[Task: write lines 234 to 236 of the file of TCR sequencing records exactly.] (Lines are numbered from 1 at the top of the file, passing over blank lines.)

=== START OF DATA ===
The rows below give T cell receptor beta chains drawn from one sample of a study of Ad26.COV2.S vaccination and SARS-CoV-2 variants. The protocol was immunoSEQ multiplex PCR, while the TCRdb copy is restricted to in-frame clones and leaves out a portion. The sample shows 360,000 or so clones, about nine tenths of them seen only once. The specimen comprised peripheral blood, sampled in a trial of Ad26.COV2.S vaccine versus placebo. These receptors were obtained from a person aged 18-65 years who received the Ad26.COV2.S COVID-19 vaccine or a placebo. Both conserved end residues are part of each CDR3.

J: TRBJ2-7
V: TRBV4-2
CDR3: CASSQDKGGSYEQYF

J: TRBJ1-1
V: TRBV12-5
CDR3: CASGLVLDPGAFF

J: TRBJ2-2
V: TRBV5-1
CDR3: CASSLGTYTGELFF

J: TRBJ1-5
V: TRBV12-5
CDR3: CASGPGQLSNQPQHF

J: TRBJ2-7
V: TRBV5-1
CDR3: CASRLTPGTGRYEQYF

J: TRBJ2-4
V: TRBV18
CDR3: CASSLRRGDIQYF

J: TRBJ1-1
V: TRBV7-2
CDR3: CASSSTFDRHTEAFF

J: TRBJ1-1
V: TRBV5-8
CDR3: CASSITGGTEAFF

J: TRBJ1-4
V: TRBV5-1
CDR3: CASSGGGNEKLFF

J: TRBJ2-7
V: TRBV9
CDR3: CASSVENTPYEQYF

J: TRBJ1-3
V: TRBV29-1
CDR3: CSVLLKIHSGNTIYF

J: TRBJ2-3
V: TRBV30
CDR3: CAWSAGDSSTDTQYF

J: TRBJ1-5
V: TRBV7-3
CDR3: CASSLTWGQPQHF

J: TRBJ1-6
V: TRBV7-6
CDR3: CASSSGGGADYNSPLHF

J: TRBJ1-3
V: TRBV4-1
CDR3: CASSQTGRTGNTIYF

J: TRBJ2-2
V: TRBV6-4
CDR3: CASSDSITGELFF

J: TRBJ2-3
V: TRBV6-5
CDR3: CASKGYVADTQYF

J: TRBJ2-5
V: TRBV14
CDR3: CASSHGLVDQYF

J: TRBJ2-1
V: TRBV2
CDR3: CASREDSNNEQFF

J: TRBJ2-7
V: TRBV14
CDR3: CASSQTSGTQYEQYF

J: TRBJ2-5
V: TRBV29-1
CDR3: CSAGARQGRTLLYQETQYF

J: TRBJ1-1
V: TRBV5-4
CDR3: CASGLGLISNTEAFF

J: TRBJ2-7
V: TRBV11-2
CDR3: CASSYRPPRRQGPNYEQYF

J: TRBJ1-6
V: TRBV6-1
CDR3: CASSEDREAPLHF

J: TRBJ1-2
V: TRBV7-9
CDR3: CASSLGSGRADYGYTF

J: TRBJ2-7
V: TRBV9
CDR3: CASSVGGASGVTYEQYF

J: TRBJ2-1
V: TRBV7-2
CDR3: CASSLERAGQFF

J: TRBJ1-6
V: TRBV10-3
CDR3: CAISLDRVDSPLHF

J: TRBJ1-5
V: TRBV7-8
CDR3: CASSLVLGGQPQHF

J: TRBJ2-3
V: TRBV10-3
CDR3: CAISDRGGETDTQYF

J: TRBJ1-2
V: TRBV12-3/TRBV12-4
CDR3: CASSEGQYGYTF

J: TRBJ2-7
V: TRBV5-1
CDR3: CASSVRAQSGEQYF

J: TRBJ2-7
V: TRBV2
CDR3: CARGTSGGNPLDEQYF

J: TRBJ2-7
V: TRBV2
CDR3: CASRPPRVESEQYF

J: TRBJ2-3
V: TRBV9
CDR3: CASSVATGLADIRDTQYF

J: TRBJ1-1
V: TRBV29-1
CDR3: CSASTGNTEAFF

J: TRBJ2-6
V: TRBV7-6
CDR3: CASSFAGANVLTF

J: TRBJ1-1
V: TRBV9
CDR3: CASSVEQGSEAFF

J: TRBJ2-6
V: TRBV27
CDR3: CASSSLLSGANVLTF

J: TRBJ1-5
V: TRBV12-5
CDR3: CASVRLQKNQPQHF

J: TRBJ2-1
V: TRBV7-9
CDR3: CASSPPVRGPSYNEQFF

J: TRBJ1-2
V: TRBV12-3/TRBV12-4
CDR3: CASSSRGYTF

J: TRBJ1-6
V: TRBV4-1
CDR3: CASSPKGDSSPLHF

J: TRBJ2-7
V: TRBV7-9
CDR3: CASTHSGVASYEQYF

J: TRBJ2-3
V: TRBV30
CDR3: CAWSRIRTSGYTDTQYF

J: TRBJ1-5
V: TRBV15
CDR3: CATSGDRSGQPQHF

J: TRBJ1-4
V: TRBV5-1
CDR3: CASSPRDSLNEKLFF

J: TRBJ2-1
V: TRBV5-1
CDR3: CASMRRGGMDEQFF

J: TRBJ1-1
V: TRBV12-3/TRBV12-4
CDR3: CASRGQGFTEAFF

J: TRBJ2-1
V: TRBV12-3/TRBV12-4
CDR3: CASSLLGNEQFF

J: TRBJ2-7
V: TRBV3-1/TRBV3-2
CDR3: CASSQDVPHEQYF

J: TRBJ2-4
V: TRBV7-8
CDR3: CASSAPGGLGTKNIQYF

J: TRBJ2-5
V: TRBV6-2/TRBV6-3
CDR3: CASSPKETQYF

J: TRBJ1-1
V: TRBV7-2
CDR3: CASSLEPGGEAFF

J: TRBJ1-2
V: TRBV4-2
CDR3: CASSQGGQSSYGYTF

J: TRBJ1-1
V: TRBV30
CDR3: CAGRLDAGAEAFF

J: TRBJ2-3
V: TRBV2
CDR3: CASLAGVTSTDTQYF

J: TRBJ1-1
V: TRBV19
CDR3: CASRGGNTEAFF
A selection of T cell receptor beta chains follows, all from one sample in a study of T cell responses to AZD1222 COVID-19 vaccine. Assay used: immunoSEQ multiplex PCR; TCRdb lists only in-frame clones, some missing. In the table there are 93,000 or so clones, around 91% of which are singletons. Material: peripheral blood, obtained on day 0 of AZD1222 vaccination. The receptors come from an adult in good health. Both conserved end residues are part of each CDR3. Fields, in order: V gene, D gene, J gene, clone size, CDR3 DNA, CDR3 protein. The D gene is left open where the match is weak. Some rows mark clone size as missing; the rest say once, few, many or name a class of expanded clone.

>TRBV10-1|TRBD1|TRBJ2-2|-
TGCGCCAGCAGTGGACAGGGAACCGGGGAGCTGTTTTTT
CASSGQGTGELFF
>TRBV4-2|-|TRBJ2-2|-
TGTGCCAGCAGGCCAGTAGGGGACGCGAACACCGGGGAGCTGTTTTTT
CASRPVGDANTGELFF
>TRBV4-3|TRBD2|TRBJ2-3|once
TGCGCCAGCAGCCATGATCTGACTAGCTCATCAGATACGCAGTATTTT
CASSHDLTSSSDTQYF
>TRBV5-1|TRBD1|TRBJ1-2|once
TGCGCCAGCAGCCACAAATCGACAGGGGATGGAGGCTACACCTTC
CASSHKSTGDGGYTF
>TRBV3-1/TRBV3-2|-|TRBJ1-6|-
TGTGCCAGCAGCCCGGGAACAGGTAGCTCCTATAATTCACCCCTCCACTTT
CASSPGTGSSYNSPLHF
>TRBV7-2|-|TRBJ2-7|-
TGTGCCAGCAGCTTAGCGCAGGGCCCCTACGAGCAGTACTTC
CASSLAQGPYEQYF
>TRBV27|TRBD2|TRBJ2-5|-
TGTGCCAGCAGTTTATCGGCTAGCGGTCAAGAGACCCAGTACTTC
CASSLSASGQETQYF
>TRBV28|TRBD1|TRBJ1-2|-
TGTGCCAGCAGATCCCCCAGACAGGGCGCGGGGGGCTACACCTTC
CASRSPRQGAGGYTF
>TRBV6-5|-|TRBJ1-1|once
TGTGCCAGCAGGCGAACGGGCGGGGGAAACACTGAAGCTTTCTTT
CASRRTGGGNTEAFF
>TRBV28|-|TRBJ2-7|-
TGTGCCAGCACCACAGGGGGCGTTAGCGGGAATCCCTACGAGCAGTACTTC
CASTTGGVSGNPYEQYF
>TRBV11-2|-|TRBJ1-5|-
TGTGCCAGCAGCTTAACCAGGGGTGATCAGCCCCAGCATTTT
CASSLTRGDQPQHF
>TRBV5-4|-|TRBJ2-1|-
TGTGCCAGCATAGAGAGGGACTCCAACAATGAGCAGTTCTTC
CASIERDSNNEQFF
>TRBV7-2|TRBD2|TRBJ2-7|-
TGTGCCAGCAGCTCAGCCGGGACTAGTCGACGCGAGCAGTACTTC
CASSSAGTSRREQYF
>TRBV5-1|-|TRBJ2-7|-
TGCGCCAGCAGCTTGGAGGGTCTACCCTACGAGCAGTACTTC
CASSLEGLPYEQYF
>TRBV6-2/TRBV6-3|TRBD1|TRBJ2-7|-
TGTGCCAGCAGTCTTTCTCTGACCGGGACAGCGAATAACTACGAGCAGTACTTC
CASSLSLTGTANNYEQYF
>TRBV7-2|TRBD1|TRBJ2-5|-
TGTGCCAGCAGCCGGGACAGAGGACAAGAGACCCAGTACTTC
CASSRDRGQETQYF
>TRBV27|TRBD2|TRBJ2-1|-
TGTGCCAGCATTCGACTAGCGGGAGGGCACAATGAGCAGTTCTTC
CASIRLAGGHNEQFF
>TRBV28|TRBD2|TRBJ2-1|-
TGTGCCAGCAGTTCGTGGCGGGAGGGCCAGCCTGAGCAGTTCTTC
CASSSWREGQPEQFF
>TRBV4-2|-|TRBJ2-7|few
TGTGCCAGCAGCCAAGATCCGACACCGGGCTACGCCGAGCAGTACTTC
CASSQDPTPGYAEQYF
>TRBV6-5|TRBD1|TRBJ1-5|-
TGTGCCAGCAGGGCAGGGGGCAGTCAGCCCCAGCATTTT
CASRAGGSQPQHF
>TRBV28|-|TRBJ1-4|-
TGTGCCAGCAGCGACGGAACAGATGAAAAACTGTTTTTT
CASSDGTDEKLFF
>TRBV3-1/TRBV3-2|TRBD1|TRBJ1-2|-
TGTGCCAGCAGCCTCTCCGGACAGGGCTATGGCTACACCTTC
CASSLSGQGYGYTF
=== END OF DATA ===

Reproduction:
>TRBV6-5|TRBD1|TRBJ1-5|-
TGTGCCAGCAGGGCAGGGGGCAGTCAGCCCCAGCATTTT
CASRAGGSQPQHF